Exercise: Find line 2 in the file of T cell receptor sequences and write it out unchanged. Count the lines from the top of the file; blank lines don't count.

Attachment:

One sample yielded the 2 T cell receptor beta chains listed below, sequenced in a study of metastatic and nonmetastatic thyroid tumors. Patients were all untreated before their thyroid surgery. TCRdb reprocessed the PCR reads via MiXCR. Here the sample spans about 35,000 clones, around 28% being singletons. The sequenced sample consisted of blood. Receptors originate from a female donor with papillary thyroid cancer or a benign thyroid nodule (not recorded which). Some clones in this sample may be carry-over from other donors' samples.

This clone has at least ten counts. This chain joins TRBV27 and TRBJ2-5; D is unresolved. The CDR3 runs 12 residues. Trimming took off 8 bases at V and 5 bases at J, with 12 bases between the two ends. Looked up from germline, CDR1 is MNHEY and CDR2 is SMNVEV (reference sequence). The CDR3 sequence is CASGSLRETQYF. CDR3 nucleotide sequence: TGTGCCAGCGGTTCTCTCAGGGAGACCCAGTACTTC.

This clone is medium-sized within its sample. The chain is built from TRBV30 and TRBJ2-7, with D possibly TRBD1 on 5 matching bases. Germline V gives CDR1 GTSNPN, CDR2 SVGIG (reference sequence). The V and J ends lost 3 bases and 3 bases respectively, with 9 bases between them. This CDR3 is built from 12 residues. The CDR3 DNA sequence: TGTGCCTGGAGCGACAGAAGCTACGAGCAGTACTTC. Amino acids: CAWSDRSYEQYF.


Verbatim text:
This clone has at least ten counts. This chain joins TRBV27 and TRBJ2-5; D is unresolved. The CDR3 runs 12 residues. Trimming took off 8 bases at V and 5 bases at J, with 12 bases between the two ends. Looked up from germline, CDR1 is MNHEY and CDR2 is SMNVEV (reference sequence). The CDR3 sequence is CASGSLRETQYF. CDR3 nucleotide sequence: TGTGCCAGCGGTTCTCTCAGGGAGACCCAGTACTTC.